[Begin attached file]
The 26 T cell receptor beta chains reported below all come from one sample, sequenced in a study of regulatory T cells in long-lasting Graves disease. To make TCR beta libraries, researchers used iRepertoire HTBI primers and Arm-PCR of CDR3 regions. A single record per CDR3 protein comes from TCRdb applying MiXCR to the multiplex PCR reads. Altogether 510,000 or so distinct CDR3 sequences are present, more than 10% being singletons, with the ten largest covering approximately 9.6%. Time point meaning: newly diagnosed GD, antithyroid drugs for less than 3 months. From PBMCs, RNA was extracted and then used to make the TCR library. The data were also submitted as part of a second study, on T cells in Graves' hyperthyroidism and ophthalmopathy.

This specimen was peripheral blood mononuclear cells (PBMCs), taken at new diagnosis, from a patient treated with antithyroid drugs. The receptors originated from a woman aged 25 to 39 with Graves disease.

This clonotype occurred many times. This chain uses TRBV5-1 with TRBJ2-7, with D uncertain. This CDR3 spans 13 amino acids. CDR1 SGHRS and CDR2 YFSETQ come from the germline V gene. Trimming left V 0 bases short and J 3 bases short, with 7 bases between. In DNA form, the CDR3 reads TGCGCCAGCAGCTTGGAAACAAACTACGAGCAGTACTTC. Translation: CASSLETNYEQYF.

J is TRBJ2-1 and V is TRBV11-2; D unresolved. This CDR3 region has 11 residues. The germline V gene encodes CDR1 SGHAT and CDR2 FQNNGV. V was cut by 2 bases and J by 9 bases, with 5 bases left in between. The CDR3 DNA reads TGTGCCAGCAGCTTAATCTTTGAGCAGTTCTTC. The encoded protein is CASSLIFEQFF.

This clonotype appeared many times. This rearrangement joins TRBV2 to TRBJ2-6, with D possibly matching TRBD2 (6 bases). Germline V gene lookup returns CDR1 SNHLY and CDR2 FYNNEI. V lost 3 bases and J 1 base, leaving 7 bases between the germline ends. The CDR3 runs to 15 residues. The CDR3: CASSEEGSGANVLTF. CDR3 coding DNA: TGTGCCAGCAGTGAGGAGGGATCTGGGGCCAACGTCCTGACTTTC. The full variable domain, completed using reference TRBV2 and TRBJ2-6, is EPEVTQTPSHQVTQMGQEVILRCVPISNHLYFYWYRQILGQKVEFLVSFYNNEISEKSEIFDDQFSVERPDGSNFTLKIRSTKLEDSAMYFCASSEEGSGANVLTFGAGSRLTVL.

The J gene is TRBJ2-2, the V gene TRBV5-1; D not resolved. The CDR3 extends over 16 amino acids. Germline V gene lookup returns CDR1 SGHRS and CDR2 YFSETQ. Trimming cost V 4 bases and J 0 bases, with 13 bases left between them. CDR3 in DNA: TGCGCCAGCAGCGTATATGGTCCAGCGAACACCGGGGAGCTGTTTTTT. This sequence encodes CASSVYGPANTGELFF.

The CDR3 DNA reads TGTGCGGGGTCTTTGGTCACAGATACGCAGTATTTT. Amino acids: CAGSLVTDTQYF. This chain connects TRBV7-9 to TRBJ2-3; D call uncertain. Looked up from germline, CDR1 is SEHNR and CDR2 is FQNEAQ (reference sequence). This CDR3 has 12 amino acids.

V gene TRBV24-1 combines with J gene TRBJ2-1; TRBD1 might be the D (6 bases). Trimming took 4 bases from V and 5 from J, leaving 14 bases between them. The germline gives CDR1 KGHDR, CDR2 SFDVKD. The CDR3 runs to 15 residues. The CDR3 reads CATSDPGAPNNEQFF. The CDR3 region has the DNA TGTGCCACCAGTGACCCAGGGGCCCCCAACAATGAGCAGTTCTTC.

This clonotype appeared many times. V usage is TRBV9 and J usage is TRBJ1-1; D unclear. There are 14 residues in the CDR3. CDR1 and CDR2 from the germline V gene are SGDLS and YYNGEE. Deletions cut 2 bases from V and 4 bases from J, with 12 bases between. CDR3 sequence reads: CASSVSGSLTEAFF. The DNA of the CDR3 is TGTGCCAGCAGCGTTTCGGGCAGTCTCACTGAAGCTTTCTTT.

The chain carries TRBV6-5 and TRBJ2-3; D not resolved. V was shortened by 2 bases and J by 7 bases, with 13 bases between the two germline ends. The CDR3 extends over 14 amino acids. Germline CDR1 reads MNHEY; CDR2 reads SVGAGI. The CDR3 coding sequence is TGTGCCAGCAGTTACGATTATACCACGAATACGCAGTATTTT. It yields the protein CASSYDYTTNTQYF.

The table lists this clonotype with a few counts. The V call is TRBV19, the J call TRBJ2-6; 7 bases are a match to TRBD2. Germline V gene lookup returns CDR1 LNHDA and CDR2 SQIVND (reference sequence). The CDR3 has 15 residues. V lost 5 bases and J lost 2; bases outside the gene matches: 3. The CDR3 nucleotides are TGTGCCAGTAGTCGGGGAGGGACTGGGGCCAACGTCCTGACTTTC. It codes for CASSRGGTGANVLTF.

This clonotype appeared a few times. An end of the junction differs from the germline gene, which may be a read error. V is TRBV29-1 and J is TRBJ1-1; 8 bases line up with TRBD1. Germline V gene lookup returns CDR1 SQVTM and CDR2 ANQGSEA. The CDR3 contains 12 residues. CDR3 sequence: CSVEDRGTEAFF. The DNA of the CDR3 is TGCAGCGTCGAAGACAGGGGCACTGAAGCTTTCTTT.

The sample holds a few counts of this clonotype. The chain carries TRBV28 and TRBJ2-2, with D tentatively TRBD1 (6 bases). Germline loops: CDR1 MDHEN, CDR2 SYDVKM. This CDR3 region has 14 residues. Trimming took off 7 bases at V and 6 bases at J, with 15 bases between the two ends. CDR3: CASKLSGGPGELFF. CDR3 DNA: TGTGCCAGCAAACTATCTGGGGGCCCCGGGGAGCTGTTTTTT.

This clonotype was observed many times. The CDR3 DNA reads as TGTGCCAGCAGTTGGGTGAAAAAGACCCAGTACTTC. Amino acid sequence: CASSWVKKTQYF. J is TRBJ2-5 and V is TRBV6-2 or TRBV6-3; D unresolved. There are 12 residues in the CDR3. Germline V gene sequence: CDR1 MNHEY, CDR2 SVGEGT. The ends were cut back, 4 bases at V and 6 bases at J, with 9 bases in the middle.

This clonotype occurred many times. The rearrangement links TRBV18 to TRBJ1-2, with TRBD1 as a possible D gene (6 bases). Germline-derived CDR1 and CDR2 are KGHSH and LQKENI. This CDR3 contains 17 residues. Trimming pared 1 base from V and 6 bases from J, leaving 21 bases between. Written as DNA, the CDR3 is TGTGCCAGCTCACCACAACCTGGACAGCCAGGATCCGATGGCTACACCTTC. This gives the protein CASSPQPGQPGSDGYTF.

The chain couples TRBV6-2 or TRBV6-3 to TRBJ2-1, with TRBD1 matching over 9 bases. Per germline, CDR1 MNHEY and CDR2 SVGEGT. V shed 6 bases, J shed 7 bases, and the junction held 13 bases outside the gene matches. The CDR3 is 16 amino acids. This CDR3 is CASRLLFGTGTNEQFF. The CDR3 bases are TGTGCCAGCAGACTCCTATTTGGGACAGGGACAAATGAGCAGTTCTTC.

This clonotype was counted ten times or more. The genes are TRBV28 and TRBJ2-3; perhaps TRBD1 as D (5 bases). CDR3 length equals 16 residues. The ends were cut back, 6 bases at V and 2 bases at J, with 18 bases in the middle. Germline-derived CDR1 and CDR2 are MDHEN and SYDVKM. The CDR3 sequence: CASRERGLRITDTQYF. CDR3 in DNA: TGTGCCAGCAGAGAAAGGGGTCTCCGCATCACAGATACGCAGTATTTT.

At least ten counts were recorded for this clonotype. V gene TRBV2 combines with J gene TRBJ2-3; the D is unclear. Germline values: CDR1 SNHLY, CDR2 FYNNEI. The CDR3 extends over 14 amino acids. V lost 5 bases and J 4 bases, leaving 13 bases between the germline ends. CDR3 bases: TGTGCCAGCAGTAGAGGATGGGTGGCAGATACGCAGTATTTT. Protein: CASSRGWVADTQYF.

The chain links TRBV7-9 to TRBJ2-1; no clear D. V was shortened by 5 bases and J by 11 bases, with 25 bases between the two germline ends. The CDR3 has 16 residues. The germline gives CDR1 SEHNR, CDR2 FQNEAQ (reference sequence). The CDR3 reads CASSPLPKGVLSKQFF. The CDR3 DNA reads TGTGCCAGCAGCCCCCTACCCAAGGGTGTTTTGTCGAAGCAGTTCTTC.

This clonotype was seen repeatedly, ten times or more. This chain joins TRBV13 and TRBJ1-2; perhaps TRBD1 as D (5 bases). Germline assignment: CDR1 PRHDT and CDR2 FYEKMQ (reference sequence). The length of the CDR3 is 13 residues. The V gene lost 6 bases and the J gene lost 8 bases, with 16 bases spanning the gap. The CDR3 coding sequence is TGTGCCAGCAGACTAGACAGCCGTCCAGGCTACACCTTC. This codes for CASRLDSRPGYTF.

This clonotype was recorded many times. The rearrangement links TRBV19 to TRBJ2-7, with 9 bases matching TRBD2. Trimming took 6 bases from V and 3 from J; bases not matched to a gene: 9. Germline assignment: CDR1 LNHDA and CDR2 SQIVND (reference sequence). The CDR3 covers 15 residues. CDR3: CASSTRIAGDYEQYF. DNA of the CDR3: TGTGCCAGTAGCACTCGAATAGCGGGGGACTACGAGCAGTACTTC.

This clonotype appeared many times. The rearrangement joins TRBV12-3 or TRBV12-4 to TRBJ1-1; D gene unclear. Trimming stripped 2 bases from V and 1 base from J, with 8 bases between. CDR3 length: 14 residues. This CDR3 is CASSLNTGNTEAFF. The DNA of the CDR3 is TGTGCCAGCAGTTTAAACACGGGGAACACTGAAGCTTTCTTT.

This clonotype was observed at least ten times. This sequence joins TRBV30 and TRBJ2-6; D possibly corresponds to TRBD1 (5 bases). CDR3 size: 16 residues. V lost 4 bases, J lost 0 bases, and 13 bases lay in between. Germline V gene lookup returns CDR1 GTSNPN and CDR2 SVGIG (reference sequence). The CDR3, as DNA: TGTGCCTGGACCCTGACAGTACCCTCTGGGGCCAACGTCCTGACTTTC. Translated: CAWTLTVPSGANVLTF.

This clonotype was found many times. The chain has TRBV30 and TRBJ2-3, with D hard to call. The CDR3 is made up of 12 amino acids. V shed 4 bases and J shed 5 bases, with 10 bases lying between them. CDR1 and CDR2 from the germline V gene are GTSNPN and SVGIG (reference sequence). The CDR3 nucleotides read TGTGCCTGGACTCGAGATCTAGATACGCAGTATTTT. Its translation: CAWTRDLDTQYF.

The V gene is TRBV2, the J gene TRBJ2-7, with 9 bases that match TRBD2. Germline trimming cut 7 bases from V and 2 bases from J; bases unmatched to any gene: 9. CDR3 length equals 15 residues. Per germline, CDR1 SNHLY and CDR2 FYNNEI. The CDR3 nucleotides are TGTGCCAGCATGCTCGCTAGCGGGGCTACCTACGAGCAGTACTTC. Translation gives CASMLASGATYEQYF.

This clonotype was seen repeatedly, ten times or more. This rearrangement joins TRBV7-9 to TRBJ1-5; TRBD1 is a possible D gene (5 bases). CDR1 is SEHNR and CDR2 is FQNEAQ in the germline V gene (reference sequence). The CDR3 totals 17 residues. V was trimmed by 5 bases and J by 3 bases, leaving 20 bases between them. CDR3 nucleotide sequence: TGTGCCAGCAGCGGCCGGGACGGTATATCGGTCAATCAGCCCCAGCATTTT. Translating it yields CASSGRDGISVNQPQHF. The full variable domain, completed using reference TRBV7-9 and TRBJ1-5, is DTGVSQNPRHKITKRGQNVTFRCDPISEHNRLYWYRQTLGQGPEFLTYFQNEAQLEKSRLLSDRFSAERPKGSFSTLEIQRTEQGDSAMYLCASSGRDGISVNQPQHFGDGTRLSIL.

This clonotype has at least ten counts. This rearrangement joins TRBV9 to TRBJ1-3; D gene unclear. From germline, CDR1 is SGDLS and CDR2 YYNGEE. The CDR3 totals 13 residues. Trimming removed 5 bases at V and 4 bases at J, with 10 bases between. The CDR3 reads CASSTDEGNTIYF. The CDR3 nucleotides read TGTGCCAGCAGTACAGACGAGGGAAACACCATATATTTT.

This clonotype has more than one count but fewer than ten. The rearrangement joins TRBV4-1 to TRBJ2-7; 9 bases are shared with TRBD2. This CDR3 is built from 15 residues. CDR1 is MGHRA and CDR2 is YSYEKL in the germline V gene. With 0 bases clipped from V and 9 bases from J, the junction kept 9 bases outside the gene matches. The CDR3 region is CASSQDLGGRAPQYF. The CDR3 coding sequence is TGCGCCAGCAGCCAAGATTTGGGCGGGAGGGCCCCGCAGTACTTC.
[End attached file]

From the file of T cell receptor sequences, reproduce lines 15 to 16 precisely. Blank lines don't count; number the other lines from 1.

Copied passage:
This clonotype occurred many times. The rearrangement links TRBV18 to TRBJ1-2, with TRBD1 as a possible D gene (6 bases). Germline-derived CDR1 and CDR2 are KGHSH and LQKENI. This CDR3 contains 17 residues. Trimming pared 1 base from V and 6 bases from J, leaving 21 bases between. Written as DNA, the CDR3 is TGTGCCAGCTCACCACAACCTGGACAGCCAGGATCCGATGGCTACACCTTC. This gives the protein CASSPQPGQPGSDGYTF.

The chain couples TRBV6-2 or TRBV6-3 to TRBJ2-1, with TRBD1 matching over 9 bases. Per germline, CDR1 MNHEY and CDR2 SVGEGT. V shed 6 bases, J shed 7 bases, and the junction held 13 bases outside the gene matches. The CDR3 is 16 amino acids. This CDR3 is CASRLLFGTGTNEQFF. The CDR3 bases are TGTGCCAGCAGACTCCTATTTGGGACAGGGACAAATGAGCAGTTCTTC.